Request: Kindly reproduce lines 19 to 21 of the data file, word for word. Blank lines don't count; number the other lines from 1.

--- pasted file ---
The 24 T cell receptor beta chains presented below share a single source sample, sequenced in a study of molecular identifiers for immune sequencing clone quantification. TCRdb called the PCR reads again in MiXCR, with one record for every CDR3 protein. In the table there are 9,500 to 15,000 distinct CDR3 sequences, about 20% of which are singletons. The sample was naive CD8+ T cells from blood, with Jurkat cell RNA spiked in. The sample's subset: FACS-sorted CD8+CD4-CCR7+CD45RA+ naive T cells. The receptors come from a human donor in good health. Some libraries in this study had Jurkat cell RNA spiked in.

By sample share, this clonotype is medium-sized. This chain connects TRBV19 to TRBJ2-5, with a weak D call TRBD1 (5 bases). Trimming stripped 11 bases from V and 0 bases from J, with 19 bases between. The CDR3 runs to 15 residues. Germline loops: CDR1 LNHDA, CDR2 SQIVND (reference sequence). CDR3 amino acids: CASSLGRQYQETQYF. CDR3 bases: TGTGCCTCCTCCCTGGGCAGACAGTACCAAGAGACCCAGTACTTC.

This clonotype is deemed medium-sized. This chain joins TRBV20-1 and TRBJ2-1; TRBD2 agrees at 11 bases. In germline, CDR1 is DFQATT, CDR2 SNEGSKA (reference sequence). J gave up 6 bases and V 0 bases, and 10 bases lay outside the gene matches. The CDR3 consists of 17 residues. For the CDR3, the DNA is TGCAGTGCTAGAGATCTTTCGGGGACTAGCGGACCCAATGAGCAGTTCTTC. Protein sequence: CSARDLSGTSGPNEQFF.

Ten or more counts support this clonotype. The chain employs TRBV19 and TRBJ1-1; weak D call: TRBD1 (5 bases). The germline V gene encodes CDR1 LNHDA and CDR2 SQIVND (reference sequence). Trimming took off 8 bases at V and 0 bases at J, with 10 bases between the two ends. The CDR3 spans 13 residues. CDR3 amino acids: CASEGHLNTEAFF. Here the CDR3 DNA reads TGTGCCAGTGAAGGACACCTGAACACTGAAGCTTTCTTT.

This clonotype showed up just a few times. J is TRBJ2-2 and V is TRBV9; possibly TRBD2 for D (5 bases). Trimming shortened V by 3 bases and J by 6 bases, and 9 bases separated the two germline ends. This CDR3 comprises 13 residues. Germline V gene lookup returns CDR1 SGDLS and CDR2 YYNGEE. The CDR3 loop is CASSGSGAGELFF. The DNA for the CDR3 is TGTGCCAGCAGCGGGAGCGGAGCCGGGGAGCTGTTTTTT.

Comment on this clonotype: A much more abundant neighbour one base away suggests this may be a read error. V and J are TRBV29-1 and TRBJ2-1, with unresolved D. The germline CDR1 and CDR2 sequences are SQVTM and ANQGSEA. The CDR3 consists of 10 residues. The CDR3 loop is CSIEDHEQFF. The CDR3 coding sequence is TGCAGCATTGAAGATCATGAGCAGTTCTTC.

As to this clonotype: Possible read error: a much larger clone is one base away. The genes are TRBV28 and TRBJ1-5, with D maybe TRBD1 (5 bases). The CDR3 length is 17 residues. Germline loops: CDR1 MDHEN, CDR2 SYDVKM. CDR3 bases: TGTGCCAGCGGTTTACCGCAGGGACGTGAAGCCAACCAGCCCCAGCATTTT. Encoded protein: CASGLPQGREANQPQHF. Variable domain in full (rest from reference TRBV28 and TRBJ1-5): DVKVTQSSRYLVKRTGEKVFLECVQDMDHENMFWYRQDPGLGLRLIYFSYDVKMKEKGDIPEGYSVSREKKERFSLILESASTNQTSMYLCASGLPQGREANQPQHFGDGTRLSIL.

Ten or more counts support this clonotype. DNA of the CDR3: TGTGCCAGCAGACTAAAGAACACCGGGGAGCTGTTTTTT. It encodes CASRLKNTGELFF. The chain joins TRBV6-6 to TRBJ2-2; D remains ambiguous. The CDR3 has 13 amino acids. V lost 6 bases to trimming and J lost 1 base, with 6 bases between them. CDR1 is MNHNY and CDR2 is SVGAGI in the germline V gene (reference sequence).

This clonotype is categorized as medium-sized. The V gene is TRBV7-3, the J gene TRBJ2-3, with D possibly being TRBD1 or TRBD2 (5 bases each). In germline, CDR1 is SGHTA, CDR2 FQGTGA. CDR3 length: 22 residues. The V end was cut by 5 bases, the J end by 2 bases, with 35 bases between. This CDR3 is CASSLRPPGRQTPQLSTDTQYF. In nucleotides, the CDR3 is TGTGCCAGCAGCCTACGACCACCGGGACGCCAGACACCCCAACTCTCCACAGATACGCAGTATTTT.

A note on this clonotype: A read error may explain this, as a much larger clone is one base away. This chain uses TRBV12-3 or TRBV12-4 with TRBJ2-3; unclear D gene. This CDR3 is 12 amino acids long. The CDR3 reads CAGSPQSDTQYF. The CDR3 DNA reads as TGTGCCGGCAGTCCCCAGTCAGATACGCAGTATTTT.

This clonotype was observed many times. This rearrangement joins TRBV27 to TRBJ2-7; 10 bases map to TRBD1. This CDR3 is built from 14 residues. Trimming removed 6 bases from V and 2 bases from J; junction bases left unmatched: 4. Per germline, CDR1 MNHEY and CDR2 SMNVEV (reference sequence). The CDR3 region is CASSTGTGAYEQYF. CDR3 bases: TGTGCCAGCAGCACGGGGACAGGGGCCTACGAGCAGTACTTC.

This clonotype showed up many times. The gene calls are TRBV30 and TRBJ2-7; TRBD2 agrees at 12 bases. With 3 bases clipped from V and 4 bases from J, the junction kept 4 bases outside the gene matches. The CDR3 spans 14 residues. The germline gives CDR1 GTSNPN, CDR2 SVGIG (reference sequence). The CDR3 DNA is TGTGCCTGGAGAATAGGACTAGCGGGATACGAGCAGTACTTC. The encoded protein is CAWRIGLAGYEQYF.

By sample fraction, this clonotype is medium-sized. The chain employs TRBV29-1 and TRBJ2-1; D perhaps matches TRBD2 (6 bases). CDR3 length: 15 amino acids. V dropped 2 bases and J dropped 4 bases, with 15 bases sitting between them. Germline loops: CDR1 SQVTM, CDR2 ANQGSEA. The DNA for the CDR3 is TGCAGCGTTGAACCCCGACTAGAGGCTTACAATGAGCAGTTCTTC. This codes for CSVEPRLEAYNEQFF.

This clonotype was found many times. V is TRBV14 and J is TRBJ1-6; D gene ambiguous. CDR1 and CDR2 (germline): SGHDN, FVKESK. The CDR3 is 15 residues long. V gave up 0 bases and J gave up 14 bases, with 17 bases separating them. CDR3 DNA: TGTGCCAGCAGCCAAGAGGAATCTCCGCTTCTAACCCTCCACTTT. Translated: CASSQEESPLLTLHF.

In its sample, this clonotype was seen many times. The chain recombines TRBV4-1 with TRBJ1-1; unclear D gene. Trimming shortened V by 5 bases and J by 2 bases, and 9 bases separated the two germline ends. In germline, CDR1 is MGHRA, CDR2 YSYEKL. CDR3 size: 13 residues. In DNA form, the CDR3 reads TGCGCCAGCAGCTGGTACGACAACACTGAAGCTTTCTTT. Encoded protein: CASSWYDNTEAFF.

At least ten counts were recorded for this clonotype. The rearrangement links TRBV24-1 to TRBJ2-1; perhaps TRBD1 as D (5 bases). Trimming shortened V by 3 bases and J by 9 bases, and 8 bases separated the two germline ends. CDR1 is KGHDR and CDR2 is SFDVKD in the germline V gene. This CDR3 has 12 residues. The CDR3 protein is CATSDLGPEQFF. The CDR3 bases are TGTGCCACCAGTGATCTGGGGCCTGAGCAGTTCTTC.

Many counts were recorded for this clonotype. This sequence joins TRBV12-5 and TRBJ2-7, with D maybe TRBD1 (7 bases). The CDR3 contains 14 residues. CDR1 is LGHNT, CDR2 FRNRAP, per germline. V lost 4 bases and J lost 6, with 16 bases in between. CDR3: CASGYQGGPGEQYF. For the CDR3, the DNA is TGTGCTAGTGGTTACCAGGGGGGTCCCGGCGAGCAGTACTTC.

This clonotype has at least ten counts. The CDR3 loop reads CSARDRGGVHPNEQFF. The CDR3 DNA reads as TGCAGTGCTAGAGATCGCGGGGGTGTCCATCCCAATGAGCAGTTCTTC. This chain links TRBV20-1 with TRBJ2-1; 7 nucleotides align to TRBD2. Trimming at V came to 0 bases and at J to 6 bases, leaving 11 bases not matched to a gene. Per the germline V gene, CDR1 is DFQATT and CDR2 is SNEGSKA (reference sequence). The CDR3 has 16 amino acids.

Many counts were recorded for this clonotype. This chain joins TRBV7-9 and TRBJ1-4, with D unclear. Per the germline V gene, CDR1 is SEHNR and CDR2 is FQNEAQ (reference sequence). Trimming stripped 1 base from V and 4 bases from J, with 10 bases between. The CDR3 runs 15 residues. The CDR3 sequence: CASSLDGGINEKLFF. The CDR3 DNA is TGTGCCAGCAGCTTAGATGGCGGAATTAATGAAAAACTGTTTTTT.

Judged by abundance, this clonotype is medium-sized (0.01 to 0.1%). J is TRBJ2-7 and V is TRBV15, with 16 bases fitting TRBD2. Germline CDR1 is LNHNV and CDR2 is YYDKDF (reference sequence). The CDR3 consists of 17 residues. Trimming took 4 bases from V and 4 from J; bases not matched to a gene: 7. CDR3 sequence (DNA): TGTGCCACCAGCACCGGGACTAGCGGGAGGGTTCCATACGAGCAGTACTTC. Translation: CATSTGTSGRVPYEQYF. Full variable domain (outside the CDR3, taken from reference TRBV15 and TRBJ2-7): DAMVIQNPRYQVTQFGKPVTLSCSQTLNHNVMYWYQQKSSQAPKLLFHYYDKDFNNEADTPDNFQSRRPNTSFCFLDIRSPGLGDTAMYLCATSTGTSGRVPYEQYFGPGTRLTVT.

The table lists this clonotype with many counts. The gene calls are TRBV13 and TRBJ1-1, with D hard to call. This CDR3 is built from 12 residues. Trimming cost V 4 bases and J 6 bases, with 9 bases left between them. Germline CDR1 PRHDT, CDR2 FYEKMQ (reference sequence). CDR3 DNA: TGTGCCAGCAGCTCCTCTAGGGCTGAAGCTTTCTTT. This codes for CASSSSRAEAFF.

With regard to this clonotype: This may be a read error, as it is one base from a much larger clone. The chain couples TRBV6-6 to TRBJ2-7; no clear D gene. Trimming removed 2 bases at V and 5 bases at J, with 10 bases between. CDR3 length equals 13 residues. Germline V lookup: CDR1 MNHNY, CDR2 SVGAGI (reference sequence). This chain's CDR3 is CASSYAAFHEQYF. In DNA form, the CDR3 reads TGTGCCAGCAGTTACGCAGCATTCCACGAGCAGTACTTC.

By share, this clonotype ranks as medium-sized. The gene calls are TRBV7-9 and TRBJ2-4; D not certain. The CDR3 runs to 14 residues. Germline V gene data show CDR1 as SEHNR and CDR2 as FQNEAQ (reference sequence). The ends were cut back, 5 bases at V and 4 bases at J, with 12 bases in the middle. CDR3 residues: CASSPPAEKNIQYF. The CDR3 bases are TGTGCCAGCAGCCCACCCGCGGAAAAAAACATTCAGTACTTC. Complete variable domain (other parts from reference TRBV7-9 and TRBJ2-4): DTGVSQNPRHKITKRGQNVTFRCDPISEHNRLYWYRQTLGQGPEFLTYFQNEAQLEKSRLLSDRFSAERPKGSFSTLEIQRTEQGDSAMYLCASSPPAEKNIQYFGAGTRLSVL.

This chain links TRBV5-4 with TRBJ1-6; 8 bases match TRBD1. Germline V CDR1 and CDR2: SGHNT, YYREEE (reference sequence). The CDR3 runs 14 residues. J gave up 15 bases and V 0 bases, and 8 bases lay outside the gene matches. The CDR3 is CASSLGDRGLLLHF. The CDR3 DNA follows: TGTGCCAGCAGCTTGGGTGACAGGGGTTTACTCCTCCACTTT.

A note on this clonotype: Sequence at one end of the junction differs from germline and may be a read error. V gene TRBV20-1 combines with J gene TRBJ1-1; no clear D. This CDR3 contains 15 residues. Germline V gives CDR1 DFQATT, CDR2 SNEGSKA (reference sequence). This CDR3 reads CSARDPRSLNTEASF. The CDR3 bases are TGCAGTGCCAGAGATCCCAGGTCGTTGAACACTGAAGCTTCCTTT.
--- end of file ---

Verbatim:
Many counts were recorded for this clonotype. This chain joins TRBV7-9 and TRBJ1-4, with D unclear. Per the germline V gene, CDR1 is SEHNR and CDR2 is FQNEAQ (reference sequence). Trimming stripped 1 base from V and 4 bases from J, with 10 bases between. The CDR3 runs 15 residues. The CDR3 sequence: CASSLDGGINEKLFF. The CDR3 DNA is TGTGCCAGCAGCTTAGATGGCGGAATTAATGAAAAACTGTTTTTT.

Judged by abundance, this clonotype is medium-sized (0.01 to 0.1%). J is TRBJ2-7 and V is TRBV15, with 16 bases fitting TRBD2. Germline CDR1 is LNHNV and CDR2 is YYDKDF (reference sequence). The CDR3 consists of 17 residues. Trimming took 4 bases from V and 4 from J; bases not matched to a gene: 7. CDR3 sequence (DNA): TGTGCCACCAGCACCGGGACTAGCGGGAGGGTTCCATACGAGCAGTACTTC. Translation: CATSTGTSGRVPYEQYF. Full variable domain (outside the CDR3, taken from reference TRBV15 and TRBJ2-7): DAMVIQNPRYQVTQFGKPVTLSCSQTLNHNVMYWYQQKSSQAPKLLFHYYDKDFNNEADTPDNFQSRRPNTSFCFLDIRSPGLGDTAMYLCATSTGTSGRVPYEQYFGPGTRLTVT.

The table lists this clonotype with many counts. The gene calls are TRBV13 and TRBJ1-1, with D hard to call. This CDR3 is built from 12 residues. Trimming cost V 4 bases and J 6 bases, with 9 bases left between them. Germline CDR1 PRHDT, CDR2 FYEKMQ (reference sequence). CDR3 DNA: TGTGCCAGCAGCTCCTCTAGGGCTGAAGCTTTCTTT. This codes for CASSSSRAEAFF.